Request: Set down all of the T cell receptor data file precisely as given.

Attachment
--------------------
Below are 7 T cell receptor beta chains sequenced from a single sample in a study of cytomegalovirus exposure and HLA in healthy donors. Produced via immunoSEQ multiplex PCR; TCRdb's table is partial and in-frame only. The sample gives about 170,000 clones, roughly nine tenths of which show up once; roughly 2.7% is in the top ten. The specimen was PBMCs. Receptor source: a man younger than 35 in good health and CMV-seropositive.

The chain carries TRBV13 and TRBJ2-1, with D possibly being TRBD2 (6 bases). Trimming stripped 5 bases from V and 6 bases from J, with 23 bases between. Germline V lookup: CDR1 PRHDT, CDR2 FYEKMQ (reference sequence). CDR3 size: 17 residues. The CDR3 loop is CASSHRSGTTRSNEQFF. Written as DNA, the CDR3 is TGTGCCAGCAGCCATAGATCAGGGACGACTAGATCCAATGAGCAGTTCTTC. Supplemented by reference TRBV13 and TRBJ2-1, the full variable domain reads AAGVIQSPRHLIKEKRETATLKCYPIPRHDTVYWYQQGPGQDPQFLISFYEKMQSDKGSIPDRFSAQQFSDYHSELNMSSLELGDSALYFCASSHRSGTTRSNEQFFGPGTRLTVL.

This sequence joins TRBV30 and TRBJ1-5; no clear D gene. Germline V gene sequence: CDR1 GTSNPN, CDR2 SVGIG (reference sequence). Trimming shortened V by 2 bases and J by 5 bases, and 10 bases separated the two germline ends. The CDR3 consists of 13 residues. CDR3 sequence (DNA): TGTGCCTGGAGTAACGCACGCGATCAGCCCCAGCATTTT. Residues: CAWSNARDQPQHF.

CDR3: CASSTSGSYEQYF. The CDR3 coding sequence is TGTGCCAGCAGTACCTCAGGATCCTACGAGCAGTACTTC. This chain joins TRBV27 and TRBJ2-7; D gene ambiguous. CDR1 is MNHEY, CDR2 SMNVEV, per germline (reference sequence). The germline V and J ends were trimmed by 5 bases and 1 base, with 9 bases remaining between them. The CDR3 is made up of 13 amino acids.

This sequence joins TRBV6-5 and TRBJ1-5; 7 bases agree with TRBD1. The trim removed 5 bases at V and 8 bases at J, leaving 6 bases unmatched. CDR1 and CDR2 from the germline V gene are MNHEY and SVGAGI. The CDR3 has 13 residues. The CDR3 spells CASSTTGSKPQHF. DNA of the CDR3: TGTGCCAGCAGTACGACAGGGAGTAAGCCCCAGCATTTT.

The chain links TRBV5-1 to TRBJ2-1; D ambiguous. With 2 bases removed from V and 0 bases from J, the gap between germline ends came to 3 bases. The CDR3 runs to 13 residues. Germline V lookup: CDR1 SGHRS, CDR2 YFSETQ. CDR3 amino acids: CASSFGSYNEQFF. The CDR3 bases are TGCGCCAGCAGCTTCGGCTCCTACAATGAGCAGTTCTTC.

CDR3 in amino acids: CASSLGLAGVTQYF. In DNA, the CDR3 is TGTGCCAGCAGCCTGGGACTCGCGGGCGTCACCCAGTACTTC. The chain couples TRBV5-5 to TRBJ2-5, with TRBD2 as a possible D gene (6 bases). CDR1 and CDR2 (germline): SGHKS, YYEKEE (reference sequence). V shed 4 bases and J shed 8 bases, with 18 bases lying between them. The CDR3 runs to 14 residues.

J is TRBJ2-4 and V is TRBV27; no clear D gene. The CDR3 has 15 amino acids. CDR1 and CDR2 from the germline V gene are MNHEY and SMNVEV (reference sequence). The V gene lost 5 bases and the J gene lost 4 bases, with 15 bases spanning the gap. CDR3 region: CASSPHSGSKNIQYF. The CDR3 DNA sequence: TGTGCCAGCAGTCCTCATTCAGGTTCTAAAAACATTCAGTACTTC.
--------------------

Below are 7 T cell receptor beta chains sequenced from a single sample in a study of cytomegalovirus exposure and HLA in healthy donors. Produced via immunoSEQ multiplex PCR; TCRdb's table is partial and in-frame only. The sample gives about 170,000 clones, roughly nine tenths of which show up once; roughly 2.7% is in the top ten. The specimen was PBMCs. Receptor source: a man younger than 35 in good health and CMV-seropositive.

The chain carries TRBV13 and TRBJ2-1, with D possibly being TRBD2 (6 bases). Trimming stripped 5 bases from V and 6 bases from J, with 23 bases between. Germline V lookup: CDR1 PRHDT, CDR2 FYEKMQ (reference sequence). CDR3 size: 17 residues. The CDR3 loop is CASSHRSGTTRSNEQFF. Written as DNA, the CDR3 is TGTGCCAGCAGCCATAGATCAGGGACGACTAGATCCAATGAGCAGTTCTTC. Supplemented by reference TRBV13 and TRBJ2-1, the full variable domain reads AAGVIQSPRHLIKEKRETATLKCYPIPRHDTVYWYQQGPGQDPQFLISFYEKMQSDKGSIPDRFSAQQFSDYHSELNMSSLELGDSALYFCASSHRSGTTRSNEQFFGPGTRLTVL.

This sequence joins TRBV30 and TRBJ1-5; no clear D gene. Germline V gene sequence: CDR1 GTSNPN, CDR2 SVGIG (reference sequence). Trimming shortened V by 2 bases and J by 5 bases, and 10 bases separated the two germline ends. The CDR3 consists of 13 residues. CDR3 sequence (DNA): TGTGCCTGGAGTAACGCACGCGATCAGCCCCAGCATTTT. Residues: CAWSNARDQPQHF.

CDR3: CASSTSGSYEQYF. The CDR3 coding sequence is TGTGCCAGCAGTACCTCAGGATCCTACGAGCAGTACTTC. This chain joins TRBV27 and TRBJ2-7; D gene ambiguous. CDR1 is MNHEY, CDR2 SMNVEV, per germline (reference sequence). The germline V and J ends were trimmed by 5 bases and 1 base, with 9 bases remaining between them. The CDR3 is made up of 13 amino acids.

This sequence joins TRBV6-5 and TRBJ1-5; 7 bases agree with TRBD1. The trim removed 5 bases at V and 8 bases at J, leaving 6 bases unmatched. CDR1 and CDR2 from the germline V gene are MNHEY and SVGAGI. The CDR3 has 13 residues. The CDR3 spells CASSTTGSKPQHF. DNA of the CDR3: TGTGCCAGCAGTACGACAGGGAGTAAGCCCCAGCATTTT.

The chain links TRBV5-1 to TRBJ2-1; D ambiguous. With 2 bases removed from V and 0 bases from J, the gap between germline ends came to 3 bases. The CDR3 runs to 13 residues. Germline V lookup: CDR1 SGHRS, CDR2 YFSETQ. CDR3 amino acids: CASSFGSYNEQFF. The CDR3 bases are TGCGCCAGCAGCTTCGGCTCCTACAATGAGCAGTTCTTC.

CDR3 in amino acids: CASSLGLAGVTQYF. In DNA, the CDR3 is TGTGCCAGCAGCCTGGGACTCGCGGGCGTCACCCAGTACTTC. The chain couples TRBV5-5 to TRBJ2-5, with TRBD2 as a possible D gene (6 bases). CDR1 and CDR2 (germline): SGHKS, YYEKEE (reference sequence). V shed 4 bases and J shed 8 bases, with 18 bases lying between them. The CDR3 runs to 14 residues.

J is TRBJ2-4 and V is TRBV27; no clear D gene. The CDR3 has 15 amino acids. CDR1 and CDR2 from the germline V gene are MNHEY and SMNVEV (reference sequence). The V gene lost 5 bases and the J gene lost 4 bases, with 15 bases spanning the gap. CDR3 region: CASSPHSGSKNIQYF. The CDR3 DNA sequence: TGTGCCAGCAGTCCTCATTCAGGTTCTAAAAACATTCAGTACTTC.